When he was unable to empty all the water from his basement, Abram Ebersol sought assistance from Logan. On the afternoon of January 9, 1978, Logan pumped the water which emptied into the drainage ditch parallel to Route 26 and eventually ran underneath the highway.*fn1 Because of obstructions in the ditch, the amount of water intake was limited. Some of the water overflowed and ran onto the road before reaching a culvert in the ditch in front of the Ebersol house and some water followed the ditch to the culvert but flowed around it because of obstructions in the culvert. This water continued to flow along the road until it spilled onto Route 26 at a point where the highway intersected the Ebersol driveway.

Upon Logan's arrival, the ice patch extended six to eight feet across the road, was twelve to fifteen feet long and eight inches thick. When Logan completed the pumping, the size of the ice patch had increased to about fifty feet in length and eighteen inches in height.

[ 87 Pa. Commw. Page 509]

In fact, as the Logan truck departed, the testimony was that it drove over the ice that had already accumulated on Route 26. It was found, moreover, that, when Logan began pumping, the temperature was near the freezing point, dropped below freezing shortly thereafter, and remained below freezing until and when the collision between the two vehicles occurred.

On January 10, 1978, at approximately 6:40 p.m., nearly twenty-seven hours before the collision, a vehicle driven by Glenn W. Thompson, Jr., lost control on the ice patch and veered from the highway into an adjacent field. That evening DOT was notified of the ice condition and then dispatched a crew which placed a trestle and light directly adjacent to the ice condition at the berm of the road. DOT employees attempted unsuccessfully to activate the light and then departed, leaving the trestle with a light that did not function.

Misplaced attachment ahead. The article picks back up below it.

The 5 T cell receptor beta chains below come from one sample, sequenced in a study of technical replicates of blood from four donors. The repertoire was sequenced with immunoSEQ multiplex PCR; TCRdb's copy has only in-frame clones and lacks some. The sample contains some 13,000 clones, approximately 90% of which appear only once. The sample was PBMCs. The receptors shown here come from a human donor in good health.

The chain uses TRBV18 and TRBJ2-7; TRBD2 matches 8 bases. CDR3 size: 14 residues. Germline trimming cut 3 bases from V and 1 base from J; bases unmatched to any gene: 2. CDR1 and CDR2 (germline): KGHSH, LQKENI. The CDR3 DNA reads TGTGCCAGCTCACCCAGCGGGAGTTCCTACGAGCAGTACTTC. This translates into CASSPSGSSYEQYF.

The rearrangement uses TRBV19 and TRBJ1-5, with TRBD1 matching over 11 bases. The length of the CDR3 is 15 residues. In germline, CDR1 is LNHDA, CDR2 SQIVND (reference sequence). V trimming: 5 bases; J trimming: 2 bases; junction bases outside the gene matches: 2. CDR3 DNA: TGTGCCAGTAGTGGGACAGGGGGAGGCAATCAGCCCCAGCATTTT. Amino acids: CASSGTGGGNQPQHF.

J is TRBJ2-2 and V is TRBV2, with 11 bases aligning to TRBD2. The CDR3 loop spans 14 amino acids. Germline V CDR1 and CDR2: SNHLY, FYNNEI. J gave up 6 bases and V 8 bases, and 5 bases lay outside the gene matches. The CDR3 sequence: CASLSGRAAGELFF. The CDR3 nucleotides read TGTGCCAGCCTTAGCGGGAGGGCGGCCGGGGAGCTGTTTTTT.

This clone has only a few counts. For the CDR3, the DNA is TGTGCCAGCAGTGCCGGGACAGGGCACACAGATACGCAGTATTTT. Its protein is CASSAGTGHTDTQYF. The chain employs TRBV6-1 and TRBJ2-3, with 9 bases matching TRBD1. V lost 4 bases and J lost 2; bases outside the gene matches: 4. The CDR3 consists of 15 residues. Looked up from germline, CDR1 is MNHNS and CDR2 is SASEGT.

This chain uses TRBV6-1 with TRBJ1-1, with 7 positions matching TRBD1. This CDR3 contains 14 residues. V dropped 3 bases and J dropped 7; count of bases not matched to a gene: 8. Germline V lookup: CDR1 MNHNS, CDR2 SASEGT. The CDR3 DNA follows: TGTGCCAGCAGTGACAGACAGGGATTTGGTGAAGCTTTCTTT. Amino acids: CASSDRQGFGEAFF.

The trestles were owned and provided by defendant, Protective Services, Inc. (Protective Services), under a lease with DOT. Upon notice from DOT, Protective Services placed and maintained the trestles only at the time and for the place requested by DOT. Any trestle found by employees of Protective Services on DOT property was to be retrieved by them. The trial court found that the trestle used in this case was taken either from a DOT office in Bellefonte, Pa., or the supply shed in Snow Shoe, Pa. In any event, DOT employees both placed and removed the trestle, and DOT never advised Protective Services that this trestle and light were in use. Protective Services did not receive payment for the use of the trestle and light.

On the morning of January 11, 1978, Assistant County Superintendent Kerstetter observed the ice patch while on regular snow and ice patrol duty but did not correct the condition. In addition to placing the trestle and defective light, DOT applied salt and cinders to the ice patch.

[ 87 Pa. Commw. Page 510]

The trial court determined that DOT was 80% negligent, Mr. Kerstetter was 10% negligent and Logan was 10% negligent. The trial court found that DOT had the duty to maintain Route 26 in a reasonably safe condition and, because it breached this duty, its conduct was an immediate and substantial factor which brought about the accident and, it, therefore, was liable to Mrs. Phillips.

The trial court found Mr. Kerstetter negligent for his failure to observe the dangerous icy condition where Route 26 joins the Ebersol driveway, to adequately warn motorists about the dangerous condition, to remove the ice and to close Route 26 when unable to correct the condition.*fn2

The trial court also concluded that Logan was negligent since it knew the ice patch existed before it began and after it completed pumping Ebersol's basement because Logan's truck drove over the ice when it arrived and departed. Logan, furthermore, knew or should have known that pumping the water while the temperature fell ...